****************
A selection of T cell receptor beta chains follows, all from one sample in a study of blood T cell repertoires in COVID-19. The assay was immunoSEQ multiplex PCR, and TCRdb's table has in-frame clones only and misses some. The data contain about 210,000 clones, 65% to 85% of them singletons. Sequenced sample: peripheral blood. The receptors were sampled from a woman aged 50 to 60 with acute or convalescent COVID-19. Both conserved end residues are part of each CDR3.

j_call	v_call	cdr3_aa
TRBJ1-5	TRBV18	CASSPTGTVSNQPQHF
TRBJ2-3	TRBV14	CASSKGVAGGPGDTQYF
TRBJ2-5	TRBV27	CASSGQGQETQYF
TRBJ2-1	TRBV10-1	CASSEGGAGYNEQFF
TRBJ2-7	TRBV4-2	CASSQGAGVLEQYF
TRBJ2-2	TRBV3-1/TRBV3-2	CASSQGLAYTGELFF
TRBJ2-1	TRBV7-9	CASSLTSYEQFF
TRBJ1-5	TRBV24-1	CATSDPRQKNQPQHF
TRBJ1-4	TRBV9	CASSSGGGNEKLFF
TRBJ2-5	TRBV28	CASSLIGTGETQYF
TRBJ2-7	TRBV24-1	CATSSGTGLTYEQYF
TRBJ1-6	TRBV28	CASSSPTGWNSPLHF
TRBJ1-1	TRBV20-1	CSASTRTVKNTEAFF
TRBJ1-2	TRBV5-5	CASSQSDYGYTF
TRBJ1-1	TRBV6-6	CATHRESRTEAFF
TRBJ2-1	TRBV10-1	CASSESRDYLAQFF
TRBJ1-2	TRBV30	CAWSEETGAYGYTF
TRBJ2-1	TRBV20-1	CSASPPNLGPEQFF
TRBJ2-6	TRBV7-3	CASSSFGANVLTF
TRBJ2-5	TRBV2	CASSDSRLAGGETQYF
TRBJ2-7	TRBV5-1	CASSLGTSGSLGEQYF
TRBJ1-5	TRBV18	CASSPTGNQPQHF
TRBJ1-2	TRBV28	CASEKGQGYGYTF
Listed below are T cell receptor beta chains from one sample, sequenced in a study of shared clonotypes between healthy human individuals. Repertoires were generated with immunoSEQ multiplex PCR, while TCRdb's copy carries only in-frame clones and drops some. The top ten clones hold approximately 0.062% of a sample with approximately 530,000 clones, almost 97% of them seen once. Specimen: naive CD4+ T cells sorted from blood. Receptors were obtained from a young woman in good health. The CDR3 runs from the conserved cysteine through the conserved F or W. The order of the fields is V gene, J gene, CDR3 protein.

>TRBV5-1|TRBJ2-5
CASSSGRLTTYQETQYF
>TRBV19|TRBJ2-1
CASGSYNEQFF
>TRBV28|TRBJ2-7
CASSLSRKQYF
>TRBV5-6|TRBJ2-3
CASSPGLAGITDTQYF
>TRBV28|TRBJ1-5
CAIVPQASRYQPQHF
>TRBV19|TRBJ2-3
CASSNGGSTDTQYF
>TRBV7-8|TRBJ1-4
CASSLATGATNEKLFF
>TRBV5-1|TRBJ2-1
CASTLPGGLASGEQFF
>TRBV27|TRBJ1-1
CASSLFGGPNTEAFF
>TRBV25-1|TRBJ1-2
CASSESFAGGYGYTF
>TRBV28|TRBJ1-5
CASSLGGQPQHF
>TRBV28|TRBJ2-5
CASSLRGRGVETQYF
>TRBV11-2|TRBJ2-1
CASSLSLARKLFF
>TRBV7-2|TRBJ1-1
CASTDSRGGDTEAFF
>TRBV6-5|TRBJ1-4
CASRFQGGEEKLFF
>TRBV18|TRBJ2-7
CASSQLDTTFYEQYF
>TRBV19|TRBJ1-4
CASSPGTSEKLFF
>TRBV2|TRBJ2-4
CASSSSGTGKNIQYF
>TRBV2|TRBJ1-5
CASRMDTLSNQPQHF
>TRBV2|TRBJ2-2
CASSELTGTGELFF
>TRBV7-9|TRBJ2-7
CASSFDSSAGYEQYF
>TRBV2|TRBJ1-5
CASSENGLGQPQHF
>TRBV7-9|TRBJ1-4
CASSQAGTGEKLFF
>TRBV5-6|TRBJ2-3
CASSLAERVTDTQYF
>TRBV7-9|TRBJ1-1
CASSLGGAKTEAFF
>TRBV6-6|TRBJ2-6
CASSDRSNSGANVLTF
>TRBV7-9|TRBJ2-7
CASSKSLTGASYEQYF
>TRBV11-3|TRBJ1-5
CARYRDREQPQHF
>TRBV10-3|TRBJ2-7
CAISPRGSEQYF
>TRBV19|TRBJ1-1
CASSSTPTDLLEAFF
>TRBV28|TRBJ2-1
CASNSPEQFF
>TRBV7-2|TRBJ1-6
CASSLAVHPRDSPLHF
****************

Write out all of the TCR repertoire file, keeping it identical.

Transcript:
A selection of T cell receptor beta chains follows, all from one sample in a study of blood T cell repertoires in COVID-19. The assay was immunoSEQ multiplex PCR, and TCRdb's table has in-frame clones only and misses some. The data contain about 210,000 clones, 65% to 85% of them singletons. Sequenced sample: peripheral blood. The receptors were sampled from a woman aged 50 to 60 with acute or convalescent COVID-19. Both conserved end residues are part of each CDR3.

j_call	v_call	cdr3_aa
TRBJ1-5	TRBV18	CASSPTGTVSNQPQHF
TRBJ2-3	TRBV14	CASSKGVAGGPGDTQYF
TRBJ2-5	TRBV27	CASSGQGQETQYF
TRBJ2-1	TRBV10-1	CASSEGGAGYNEQFF
TRBJ2-7	TRBV4-2	CASSQGAGVLEQYF
TRBJ2-2	TRBV3-1/TRBV3-2	CASSQGLAYTGELFF
TRBJ2-1	TRBV7-9	CASSLTSYEQFF
TRBJ1-5	TRBV24-1	CATSDPRQKNQPQHF
TRBJ1-4	TRBV9	CASSSGGGNEKLFF
TRBJ2-5	TRBV28	CASSLIGTGETQYF
TRBJ2-7	TRBV24-1	CATSSGTGLTYEQYF
TRBJ1-6	TRBV28	CASSSPTGWNSPLHF
TRBJ1-1	TRBV20-1	CSASTRTVKNTEAFF
TRBJ1-2	TRBV5-5	CASSQSDYGYTF
TRBJ1-1	TRBV6-6	CATHRESRTEAFF
TRBJ2-1	TRBV10-1	CASSESRDYLAQFF
TRBJ1-2	TRBV30	CAWSEETGAYGYTF
TRBJ2-1	TRBV20-1	CSASPPNLGPEQFF
TRBJ2-6	TRBV7-3	CASSSFGANVLTF
TRBJ2-5	TRBV2	CASSDSRLAGGETQYF
TRBJ2-7	TRBV5-1	CASSLGTSGSLGEQYF
TRBJ1-5	TRBV18	CASSPTGNQPQHF
TRBJ1-2	TRBV28	CASEKGQGYGYTF
Listed below are T cell receptor beta chains from one sample, sequenced in a study of shared clonotypes between healthy human individuals. Repertoires were generated with immunoSEQ multiplex PCR, while TCRdb's copy carries only in-frame clones and drops some. The top ten clones hold approximately 0.062% of a sample with approximately 530,000 clones, almost 97% of them seen once. Specimen: naive CD4+ T cells sorted from blood. Receptors were obtained from a young woman in good health. The CDR3 runs from the conserved cysteine through the conserved F or W. The order of the fields is V gene, J gene, CDR3 protein.

>TRBV5-1|TRBJ2-5
CASSSGRLTTYQETQYF
>TRBV19|TRBJ2-1
CASGSYNEQFF
>TRBV28|TRBJ2-7
CASSLSRKQYF
>TRBV5-6|TRBJ2-3
CASSPGLAGITDTQYF
>TRBV28|TRBJ1-5
CAIVPQASRYQPQHF
>TRBV19|TRBJ2-3
CASSNGGSTDTQYF
>TRBV7-8|TRBJ1-4
CASSLATGATNEKLFF
>TRBV5-1|TRBJ2-1
CASTLPGGLASGEQFF
>TRBV27|TRBJ1-1
CASSLFGGPNTEAFF
>TRBV25-1|TRBJ1-2
CASSESFAGGYGYTF
>TRBV28|TRBJ1-5
CASSLGGQPQHF
>TRBV28|TRBJ2-5
CASSLRGRGVETQYF
>TRBV11-2|TRBJ2-1
CASSLSLARKLFF
>TRBV7-2|TRBJ1-1
CASTDSRGGDTEAFF
>TRBV6-5|TRBJ1-4
CASRFQGGEEKLFF
>TRBV18|TRBJ2-7
CASSQLDTTFYEQYF
>TRBV19|TRBJ1-4
CASSPGTSEKLFF
>TRBV2|TRBJ2-4
CASSSSGTGKNIQYF
>TRBV2|TRBJ1-5
CASRMDTLSNQPQHF
>TRBV2|TRBJ2-2
CASSELTGTGELFF
>TRBV7-9|TRBJ2-7
CASSFDSSAGYEQYF
>TRBV2|TRBJ1-5
CASSENGLGQPQHF
>TRBV7-9|TRBJ1-4
CASSQAGTGEKLFF
>TRBV5-6|TRBJ2-3
CASSLAERVTDTQYF
>TRBV7-9|TRBJ1-1
CASSLGGAKTEAFF
>TRBV6-6|TRBJ2-6
CASSDRSNSGANVLTF
>TRBV7-9|TRBJ2-7
CASSKSLTGASYEQYF
>TRBV11-3|TRBJ1-5
CARYRDREQPQHF
>TRBV10-3|TRBJ2-7
CAISPRGSEQYF
>TRBV19|TRBJ1-1
CASSSTPTDLLEAFF
>TRBV28|TRBJ2-1
CASNSPEQFF
>TRBV7-2|TRBJ1-6
CASSLAVHPRDSPLHF